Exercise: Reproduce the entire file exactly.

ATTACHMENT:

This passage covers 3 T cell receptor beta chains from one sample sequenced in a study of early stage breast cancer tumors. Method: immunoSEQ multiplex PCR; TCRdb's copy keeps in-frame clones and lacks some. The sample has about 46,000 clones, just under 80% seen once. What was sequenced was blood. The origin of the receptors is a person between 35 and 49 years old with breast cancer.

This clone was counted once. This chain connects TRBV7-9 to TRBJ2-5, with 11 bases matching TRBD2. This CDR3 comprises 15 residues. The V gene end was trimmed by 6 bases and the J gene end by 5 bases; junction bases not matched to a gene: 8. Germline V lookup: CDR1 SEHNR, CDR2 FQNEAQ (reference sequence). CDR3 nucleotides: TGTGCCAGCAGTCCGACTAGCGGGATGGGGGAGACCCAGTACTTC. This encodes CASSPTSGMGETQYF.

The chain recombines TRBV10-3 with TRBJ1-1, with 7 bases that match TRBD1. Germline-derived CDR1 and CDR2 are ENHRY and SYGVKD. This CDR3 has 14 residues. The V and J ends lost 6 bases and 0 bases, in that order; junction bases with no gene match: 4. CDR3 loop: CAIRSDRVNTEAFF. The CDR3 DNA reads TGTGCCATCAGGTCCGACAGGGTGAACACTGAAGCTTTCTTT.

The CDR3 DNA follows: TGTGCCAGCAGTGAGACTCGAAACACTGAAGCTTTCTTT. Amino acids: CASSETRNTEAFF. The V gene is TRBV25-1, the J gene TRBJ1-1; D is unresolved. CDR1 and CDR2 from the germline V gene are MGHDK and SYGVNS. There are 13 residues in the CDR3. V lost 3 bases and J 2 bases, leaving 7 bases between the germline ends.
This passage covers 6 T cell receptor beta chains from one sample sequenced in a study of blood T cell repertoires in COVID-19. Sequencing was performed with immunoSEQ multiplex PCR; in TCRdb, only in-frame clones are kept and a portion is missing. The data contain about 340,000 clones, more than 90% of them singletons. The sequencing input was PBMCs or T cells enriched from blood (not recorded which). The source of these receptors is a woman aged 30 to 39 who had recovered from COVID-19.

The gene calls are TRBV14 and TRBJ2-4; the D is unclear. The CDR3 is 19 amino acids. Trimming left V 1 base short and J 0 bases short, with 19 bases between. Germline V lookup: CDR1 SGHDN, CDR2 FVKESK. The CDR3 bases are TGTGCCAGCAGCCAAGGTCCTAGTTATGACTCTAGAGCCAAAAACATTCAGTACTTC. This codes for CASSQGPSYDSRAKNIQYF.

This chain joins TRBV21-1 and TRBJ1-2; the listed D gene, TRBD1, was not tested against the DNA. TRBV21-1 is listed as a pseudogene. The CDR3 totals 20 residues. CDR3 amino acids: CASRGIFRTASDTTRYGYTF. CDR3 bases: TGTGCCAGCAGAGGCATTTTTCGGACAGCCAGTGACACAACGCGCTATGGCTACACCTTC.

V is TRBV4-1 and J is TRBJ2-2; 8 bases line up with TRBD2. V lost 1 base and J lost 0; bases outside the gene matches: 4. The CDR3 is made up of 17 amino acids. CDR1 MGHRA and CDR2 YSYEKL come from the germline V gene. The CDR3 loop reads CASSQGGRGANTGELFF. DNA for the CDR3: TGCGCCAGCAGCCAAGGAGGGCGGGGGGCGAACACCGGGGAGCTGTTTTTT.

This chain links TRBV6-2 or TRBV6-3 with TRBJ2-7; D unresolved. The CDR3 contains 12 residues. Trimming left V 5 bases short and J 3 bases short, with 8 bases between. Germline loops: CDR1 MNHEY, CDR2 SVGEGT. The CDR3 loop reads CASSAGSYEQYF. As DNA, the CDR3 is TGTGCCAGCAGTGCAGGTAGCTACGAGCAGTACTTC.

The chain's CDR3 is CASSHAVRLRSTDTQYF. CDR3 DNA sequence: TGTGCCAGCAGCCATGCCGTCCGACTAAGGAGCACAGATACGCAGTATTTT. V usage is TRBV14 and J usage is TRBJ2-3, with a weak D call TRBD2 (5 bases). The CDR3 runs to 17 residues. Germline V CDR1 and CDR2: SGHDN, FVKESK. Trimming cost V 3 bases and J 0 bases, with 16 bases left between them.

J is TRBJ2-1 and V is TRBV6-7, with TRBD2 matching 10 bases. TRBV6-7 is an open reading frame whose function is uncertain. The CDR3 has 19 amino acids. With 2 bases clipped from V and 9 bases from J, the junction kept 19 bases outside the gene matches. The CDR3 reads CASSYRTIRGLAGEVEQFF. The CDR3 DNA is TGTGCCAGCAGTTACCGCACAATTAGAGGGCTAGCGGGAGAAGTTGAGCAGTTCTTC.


This passage covers 3 T cell receptor beta chains from one sample sequenced in a study of early stage breast cancer tumors. Method: immunoSEQ multiplex PCR; TCRdb's copy keeps in-frame clones and lacks some. The sample has about 46,000 clones, just under 80% seen once. What was sequenced was blood. The origin of the receptors is a person between 35 and 49 years old with breast cancer.

This clone was counted once. This chain connects TRBV7-9 to TRBJ2-5, with 11 bases matching TRBD2. This CDR3 comprises 15 residues. The V gene end was trimmed by 6 bases and the J gene end by 5 bases; junction bases not matched to a gene: 8. Germline V lookup: CDR1 SEHNR, CDR2 FQNEAQ (reference sequence). CDR3 nucleotides: TGTGCCAGCAGTCCGACTAGCGGGATGGGGGAGACCCAGTACTTC. This encodes CASSPTSGMGETQYF.

The chain recombines TRBV10-3 with TRBJ1-1, with 7 bases that match TRBD1. Germline-derived CDR1 and CDR2 are ENHRY and SYGVKD. This CDR3 has 14 residues. The V and J ends lost 6 bases and 0 bases, in that order; junction bases with no gene match: 4. CDR3 loop: CAIRSDRVNTEAFF. The CDR3 DNA reads TGTGCCATCAGGTCCGACAGGGTGAACACTGAAGCTTTCTTT.

The CDR3 DNA follows: TGTGCCAGCAGTGAGACTCGAAACACTGAAGCTTTCTTT. Amino acids: CASSETRNTEAFF. The V gene is TRBV25-1, the J gene TRBJ1-1; D is unresolved. CDR1 and CDR2 from the germline V gene are MGHDK and SYGVNS. There are 13 residues in the CDR3. V lost 3 bases and J 2 bases, leaving 7 bases between the germline ends.
This passage covers 6 T cell receptor beta chains from one sample sequenced in a study of blood T cell repertoires in COVID-19. Sequencing was performed with immunoSEQ multiplex PCR; in TCRdb, only in-frame clones are kept and a portion is missing. The data contain about 340,000 clones, more than 90% of them singletons. The sequencing input was PBMCs or T cells enriched from blood (not recorded which). The source of these receptors is a woman aged 30 to 39 who had recovered from COVID-19.

The gene calls are TRBV14 and TRBJ2-4; the D is unclear. The CDR3 is 19 amino acids. Trimming left V 1 base short and J 0 bases short, with 19 bases between. Germline V lookup: CDR1 SGHDN, CDR2 FVKESK. The CDR3 bases are TGTGCCAGCAGCCAAGGTCCTAGTTATGACTCTAGAGCCAAAAACATTCAGTACTTC. This codes for CASSQGPSYDSRAKNIQYF.

This chain joins TRBV21-1 and TRBJ1-2; the listed D gene, TRBD1, was not tested against the DNA. TRBV21-1 is listed as a pseudogene. The CDR3 totals 20 residues. CDR3 amino acids: CASRGIFRTASDTTRYGYTF. CDR3 bases: TGTGCCAGCAGAGGCATTTTTCGGACAGCCAGTGACACAACGCGCTATGGCTACACCTTC.

V is TRBV4-1 and J is TRBJ2-2; 8 bases line up with TRBD2. V lost 1 base and J lost 0; bases outside the gene matches: 4. The CDR3 is made up of 17 amino acids. CDR1 MGHRA and CDR2 YSYEKL come from the germline V gene. The CDR3 loop reads CASSQGGRGANTGELFF. DNA for the CDR3: TGCGCCAGCAGCCAAGGAGGGCGGGGGGCGAACACCGGGGAGCTGTTTTTT.

This chain links TRBV6-2 or TRBV6-3 with TRBJ2-7; D unresolved. The CDR3 contains 12 residues. Trimming left V 5 bases short and J 3 bases short, with 8 bases between. Germline loops: CDR1 MNHEY, CDR2 SVGEGT. The CDR3 loop reads CASSAGSYEQYF. As DNA, the CDR3 is TGTGCCAGCAGTGCAGGTAGCTACGAGCAGTACTTC.

The chain's CDR3 is CASSHAVRLRSTDTQYF. CDR3 DNA sequence: TGTGCCAGCAGCCATGCCGTCCGACTAAGGAGCACAGATACGCAGTATTTT. V usage is TRBV14 and J usage is TRBJ2-3, with a weak D call TRBD2 (5 bases). The CDR3 runs to 17 residues. Germline V CDR1 and CDR2: SGHDN, FVKESK. Trimming cost V 3 bases and J 0 bases, with 16 bases left between them.

J is TRBJ2-1 and V is TRBV6-7, with TRBD2 matching 10 bases. TRBV6-7 is an open reading frame whose function is uncertain. The CDR3 has 19 amino acids. With 2 bases clipped from V and 9 bases from J, the junction kept 19 bases outside the gene matches. The CDR3 reads CASSYRTIRGLAGEVEQFF. The CDR3 DNA is TGTGCCAGCAGTTACCGCACAATTAGAGGGCTAGCGGGAGAAGTTGAGCAGTTCTTC.